LOS ANGELES, Calif.--A state appellate court panel today rejected an appeal from a Los Angeles man who was convicted of murdering his parents and the mother of his child.
The three-justice panel from California's 2nd District Court of Appeal turned down the defense's claim that Los Angeles Superior Court Judge Bob S. Bowers Jr. had erred in revoking Joshua Vick's right to act as his own attorney.
Vick was convicted in a non-jury trial in May 2011 of first-degree murder for the Jan. 14, 2005, shooting deaths of his parents, Mary and Gable, and the slaying of his ex-girlfriend, Tesha Collins, a day later.
The murder charges included the special circumstance allegations that Collins was murdered during the commission of a kidnapping and that there were multiple murders.
Vick also was found guilty of one count each of robbery and attempted robbery involving separate victims and three counts of criminal threats involving Collins and two of her friends.
In a 17-page ruling, the appellate court panel also rejected the defense's contention that there was insufficient evidence to support two of the criminal threats charges.
The panel noted that Vick only spoke with one of Collins' friends, but that he "clearly intended his threat to kill all three of the women" unless he got his keys back to be communicated to all three of them.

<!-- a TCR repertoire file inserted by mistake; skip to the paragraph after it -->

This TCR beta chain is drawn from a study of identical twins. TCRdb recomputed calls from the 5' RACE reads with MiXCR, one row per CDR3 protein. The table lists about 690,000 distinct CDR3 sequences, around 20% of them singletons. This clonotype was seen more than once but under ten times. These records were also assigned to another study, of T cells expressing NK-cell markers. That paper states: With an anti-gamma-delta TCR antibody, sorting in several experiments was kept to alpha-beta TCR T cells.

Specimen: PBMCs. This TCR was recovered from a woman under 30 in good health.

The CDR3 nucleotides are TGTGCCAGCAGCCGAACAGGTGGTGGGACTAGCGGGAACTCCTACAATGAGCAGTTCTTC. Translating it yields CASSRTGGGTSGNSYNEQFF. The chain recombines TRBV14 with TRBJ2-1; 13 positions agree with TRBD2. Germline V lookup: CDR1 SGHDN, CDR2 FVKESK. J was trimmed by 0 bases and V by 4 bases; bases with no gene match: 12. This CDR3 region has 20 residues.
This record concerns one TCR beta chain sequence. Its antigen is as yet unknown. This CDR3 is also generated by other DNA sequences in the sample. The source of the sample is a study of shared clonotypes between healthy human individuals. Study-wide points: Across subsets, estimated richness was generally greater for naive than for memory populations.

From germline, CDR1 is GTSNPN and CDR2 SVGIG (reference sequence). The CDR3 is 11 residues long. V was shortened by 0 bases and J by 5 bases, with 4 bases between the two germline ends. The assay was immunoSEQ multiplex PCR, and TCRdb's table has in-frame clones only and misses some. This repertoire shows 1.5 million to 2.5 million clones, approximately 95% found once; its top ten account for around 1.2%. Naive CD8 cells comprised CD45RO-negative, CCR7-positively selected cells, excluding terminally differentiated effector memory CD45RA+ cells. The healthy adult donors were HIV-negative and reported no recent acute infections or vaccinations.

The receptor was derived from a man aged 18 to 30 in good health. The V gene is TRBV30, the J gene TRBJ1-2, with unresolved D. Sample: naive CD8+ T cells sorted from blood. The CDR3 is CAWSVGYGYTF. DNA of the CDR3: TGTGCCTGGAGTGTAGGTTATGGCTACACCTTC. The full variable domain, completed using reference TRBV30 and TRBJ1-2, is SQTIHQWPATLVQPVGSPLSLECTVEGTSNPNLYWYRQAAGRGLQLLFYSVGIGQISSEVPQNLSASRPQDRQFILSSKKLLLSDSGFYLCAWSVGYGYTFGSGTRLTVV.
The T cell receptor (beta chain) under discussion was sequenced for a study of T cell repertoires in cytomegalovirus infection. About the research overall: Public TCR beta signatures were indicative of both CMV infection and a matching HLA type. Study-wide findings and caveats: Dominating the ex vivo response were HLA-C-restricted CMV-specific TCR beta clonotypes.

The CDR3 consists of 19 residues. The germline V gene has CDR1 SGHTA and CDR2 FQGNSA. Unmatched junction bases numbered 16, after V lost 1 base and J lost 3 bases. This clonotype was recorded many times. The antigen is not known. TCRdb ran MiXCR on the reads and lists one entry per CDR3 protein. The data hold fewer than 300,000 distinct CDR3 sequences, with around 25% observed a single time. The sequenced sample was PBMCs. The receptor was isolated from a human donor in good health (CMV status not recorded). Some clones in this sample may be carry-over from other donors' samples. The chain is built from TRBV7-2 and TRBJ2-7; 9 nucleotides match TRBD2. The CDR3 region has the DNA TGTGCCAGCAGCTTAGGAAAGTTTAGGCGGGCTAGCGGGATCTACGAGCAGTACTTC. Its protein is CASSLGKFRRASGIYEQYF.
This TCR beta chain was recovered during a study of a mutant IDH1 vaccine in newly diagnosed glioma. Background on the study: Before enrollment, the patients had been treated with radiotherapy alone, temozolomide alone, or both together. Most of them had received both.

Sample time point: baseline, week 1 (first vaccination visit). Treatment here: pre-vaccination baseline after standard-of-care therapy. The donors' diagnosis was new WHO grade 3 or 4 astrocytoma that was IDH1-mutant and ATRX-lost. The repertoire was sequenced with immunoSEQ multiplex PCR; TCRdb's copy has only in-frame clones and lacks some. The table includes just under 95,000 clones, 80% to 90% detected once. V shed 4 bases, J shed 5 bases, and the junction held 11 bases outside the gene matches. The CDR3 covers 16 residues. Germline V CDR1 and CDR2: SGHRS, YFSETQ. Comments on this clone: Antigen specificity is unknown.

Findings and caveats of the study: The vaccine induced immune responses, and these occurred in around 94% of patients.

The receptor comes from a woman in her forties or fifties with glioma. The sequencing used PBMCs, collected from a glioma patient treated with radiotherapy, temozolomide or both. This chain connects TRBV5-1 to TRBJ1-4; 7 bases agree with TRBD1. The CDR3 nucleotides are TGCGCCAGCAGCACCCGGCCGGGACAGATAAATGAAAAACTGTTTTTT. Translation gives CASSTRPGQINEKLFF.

Vick's trial attorney, Marc Lewinstein, called the case "a tragedy," and said Vick had been diagnosed with paranoid schizophrenia.
"He thought his parents were trying to poison him," Vick's attorney said at his client's May 2011 sentencing. "He doesn't understand that he's sick."
The District Attorney's Office had initially sought a death sentence against Vick, but decided before trial against seeking it.
Vick killed his parents in their apartment in the 700 block of West Imperial Highway, shooting his 52-year-old mother twice and his 54-year-old father once.
Collins, a 29-year-old mother of four who had a child with the defendant, was kidnapped the following day from Hooper Early Education Center on East 52nd Street, where she worked as a teacher's aide.
Vick was wounded the next day by police, who spotted him in a car in South Los Angeles. Collins, who had been shot with the same weapon used to kill Vick's parents, was found dead nearby.
Vick had been arrested a few weeks before the slayings for violating probation in an assault case. He was freed after three days as part of an effort to reduce the county's jail population.